Concerned About Respect For The Flag? These Common Flag Code Violations May Surprise You.

This Twitter thread makes several key points.

This weekend stirred a national debate over whether taking a knee during the national anthem in protest of police brutality is a sign of disrespect to America and its flag, but in the actual flag code that was put in place on the first Flag Day back on June 14, 1923, there is no mention of taking a knee being a sign of contempt. 

However, as a viral Twitter thread points out, there are several practices that are frequently utilized today that actually are seen as being disrespectful to The Stars and Stripes. The list, which you can see  below, was started by a Twitter user who goes by the name Hennywise.

As Hennywise's thread will show, based on flag code millions of Americans may have actually disrespected the flag without knowing. By contrast, kneeling during the national anthem is just seen as a "conduct violation" and not a display of scornful behavior. In less than a dozen tweets, Hennywise dismantles the argument that NFL players taking a knee are "disrespecting the flag" by drawing our attention to legitimately disdainful practices.

According to Hennywise, US Flag Code: Chapter 10.176C prohibits carrying the flag horizontally, stating instead that it should always be "aloft and free." As Hennywise's accompanying photos illustrate, the American flag is frequently carried horizontally at various sporting events and other functions, professional including football games.

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The third generation vet also says, per US Flag Code: Chapter 10.176D, the flag should never be used as clothing, bedding or drapery. As he did with the previous portion of the code, Hennywise included several pictures to show how frequently this rule is violated.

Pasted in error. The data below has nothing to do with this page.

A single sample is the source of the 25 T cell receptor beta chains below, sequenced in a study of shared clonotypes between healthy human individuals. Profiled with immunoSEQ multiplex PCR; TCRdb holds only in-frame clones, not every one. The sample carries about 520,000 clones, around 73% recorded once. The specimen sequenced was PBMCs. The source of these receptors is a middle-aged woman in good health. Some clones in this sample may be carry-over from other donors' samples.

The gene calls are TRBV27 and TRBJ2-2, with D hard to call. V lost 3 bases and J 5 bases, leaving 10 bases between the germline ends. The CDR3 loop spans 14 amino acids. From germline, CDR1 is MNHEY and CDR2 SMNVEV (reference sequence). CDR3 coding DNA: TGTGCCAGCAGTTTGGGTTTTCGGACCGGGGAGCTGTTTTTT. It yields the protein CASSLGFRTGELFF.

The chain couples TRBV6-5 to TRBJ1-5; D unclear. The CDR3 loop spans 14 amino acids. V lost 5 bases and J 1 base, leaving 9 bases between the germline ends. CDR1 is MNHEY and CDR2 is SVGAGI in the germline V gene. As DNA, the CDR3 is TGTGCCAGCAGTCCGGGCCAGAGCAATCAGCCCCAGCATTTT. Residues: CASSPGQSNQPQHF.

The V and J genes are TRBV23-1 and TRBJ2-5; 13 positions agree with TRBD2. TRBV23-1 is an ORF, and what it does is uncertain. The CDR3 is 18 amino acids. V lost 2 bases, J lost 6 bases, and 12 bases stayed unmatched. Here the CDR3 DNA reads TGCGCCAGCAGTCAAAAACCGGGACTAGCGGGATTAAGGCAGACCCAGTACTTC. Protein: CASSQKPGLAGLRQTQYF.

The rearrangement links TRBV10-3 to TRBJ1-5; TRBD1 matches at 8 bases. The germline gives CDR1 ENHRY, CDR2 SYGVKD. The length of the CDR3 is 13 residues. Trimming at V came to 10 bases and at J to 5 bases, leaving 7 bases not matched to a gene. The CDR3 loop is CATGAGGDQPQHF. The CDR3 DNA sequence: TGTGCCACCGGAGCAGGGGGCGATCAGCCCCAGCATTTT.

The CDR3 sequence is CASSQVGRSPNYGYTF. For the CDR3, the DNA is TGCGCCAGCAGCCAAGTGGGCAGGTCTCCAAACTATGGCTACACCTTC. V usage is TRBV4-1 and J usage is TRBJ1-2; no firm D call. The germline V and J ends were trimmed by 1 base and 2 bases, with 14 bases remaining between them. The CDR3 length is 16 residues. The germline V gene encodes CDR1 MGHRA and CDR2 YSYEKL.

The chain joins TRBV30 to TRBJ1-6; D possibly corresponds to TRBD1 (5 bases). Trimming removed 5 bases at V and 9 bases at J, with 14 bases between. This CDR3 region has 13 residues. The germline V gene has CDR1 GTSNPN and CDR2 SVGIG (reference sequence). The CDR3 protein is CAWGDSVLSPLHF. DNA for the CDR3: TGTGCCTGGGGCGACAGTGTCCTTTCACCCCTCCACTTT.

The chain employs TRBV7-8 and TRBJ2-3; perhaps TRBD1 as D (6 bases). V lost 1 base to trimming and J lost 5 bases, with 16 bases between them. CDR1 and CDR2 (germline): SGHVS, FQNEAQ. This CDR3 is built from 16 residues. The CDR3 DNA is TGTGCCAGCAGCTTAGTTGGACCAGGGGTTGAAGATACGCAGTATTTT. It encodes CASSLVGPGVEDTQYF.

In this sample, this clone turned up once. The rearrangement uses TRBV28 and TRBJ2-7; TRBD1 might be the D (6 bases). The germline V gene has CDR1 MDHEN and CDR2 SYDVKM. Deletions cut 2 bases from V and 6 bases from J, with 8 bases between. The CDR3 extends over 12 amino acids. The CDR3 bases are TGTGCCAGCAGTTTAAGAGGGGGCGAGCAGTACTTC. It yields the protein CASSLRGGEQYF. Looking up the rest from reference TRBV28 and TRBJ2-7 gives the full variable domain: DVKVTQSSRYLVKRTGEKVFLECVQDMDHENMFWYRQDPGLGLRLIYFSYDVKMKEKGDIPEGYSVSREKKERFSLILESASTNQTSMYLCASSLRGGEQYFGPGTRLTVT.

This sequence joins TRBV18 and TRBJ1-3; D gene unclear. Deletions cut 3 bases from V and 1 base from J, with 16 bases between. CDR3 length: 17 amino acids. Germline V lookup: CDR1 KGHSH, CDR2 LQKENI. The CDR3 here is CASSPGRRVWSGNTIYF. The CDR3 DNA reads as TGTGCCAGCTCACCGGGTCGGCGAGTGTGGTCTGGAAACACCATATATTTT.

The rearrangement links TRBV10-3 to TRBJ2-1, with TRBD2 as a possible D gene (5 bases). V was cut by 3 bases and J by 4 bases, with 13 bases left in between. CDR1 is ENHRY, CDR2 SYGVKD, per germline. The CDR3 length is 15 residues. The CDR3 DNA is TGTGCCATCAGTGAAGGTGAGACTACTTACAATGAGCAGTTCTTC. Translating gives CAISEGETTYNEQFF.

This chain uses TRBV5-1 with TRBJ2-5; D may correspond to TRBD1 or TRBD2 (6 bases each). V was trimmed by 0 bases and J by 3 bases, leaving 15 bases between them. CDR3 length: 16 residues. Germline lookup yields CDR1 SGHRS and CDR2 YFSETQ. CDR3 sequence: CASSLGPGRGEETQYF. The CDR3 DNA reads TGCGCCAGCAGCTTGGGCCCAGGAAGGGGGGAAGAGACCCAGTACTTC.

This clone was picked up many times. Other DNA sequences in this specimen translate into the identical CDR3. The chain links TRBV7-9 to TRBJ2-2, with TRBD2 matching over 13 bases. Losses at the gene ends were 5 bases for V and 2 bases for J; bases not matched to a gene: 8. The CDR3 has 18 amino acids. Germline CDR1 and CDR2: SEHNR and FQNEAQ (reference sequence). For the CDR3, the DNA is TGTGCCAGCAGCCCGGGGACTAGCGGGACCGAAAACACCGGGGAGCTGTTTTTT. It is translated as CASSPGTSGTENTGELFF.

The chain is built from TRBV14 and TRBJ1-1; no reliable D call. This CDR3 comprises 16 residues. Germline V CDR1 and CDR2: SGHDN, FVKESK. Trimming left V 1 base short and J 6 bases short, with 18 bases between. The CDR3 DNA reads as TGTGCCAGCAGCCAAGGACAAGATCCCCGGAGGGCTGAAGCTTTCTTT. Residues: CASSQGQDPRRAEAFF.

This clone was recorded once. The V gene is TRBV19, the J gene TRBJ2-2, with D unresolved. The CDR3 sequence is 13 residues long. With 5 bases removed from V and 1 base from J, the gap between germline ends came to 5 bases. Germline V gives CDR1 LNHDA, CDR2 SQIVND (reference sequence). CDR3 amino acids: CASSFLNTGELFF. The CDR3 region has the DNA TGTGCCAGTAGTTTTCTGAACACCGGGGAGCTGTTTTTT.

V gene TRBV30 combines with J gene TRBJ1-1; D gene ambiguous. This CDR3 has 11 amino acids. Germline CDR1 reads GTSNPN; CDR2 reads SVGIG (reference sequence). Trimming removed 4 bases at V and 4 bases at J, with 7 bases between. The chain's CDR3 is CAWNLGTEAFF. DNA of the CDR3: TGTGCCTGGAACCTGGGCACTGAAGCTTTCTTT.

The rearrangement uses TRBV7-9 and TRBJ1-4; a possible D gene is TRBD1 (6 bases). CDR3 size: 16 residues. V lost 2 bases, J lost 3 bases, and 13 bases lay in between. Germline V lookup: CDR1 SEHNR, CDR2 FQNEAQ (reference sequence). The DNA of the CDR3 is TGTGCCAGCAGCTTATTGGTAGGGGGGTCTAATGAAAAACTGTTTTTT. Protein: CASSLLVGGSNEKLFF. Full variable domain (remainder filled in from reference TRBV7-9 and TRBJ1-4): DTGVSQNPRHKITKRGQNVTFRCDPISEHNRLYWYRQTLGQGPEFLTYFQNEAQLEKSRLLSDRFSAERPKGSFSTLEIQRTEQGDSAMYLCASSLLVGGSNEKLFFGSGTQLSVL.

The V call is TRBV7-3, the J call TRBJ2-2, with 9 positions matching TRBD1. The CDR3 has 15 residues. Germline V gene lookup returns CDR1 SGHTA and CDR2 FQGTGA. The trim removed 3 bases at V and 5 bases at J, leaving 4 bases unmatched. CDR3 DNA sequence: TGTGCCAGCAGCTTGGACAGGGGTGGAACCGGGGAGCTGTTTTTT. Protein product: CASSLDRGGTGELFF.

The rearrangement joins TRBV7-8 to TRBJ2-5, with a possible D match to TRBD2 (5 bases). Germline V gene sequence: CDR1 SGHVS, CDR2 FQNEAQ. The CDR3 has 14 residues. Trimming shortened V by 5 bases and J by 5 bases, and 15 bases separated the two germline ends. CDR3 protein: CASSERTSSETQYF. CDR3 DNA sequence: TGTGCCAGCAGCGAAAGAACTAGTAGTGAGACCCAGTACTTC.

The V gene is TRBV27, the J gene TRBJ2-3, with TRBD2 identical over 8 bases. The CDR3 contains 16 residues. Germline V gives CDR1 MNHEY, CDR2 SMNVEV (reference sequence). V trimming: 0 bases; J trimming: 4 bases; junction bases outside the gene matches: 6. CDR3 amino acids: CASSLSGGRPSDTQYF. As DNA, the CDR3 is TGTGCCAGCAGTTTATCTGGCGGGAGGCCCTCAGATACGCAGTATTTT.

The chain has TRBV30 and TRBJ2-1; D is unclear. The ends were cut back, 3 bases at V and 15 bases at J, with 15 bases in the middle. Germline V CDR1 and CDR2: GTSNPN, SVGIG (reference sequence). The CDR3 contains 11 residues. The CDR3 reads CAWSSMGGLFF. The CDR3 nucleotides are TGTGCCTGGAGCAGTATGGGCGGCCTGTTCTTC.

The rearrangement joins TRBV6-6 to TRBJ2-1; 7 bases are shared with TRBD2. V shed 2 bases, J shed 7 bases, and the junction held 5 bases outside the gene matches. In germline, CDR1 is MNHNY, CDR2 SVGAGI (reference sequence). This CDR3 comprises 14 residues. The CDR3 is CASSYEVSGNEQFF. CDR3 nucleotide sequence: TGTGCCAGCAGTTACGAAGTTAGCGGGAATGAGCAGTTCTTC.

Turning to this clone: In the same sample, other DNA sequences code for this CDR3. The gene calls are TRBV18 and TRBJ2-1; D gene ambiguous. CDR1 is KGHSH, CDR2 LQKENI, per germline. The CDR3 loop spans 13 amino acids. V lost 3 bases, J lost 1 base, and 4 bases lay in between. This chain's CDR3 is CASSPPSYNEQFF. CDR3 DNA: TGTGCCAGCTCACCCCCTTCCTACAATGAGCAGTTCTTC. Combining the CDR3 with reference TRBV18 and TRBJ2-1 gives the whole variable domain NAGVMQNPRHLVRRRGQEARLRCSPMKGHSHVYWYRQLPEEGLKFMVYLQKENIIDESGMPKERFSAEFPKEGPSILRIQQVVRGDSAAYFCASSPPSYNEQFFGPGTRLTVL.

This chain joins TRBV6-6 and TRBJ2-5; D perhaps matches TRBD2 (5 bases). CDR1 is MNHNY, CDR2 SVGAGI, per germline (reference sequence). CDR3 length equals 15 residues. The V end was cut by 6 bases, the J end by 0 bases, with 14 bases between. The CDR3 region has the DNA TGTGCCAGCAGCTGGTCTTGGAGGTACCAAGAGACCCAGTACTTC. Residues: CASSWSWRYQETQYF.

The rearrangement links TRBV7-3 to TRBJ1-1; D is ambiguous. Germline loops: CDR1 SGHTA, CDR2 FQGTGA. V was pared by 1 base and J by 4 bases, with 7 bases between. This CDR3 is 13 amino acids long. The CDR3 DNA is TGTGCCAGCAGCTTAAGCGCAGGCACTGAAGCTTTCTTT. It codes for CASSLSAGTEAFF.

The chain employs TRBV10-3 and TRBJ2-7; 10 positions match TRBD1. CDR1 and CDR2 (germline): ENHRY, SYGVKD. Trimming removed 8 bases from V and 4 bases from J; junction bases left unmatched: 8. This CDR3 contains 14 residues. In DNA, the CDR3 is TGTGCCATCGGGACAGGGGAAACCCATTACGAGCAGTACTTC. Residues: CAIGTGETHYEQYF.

Subsequent portions of US Flag Code: Chapter 10.176 bar the use of the flag for advertising purposes, forbid it from being embroidered on cushions or clothing, state it can't be used on temporary objects like paper plates or napkins, and disallow its use on costumes or athletic uniforms. All of these practices, however, are exceedingly common and accepted.

Per HuffPost, drawing on the flag also goes against flag code. The same can be said for stepping on it or storing it in a way so that it may easily sustain damage.

As Hennywise concludes, his thread supports the idea that kneeling during the national anthem isn't disrespectful to the flag. "If you want to point your anger at the flag being disrespected anywhere... the mirror might be the best place to start," he poignantly states.

For many, Hennywise's Twitter thread was enlightening and important. "TY so much for giving all of us a civics lesson, one we should already know," one commenter wrote.

While you may not approve of other people's choice to sit or kneel during the national anthem as a form of protest, it's worth noting that nothing about their dissent is classified as disrespectful or unpatriotic. In fact, according to one vet who decided to take a knee on September 24, protesting (and the right to do it) is inherently American.

Cover image via Shutterstock / Dean Drobot / Evan El-Amin / Shutterstock.com.

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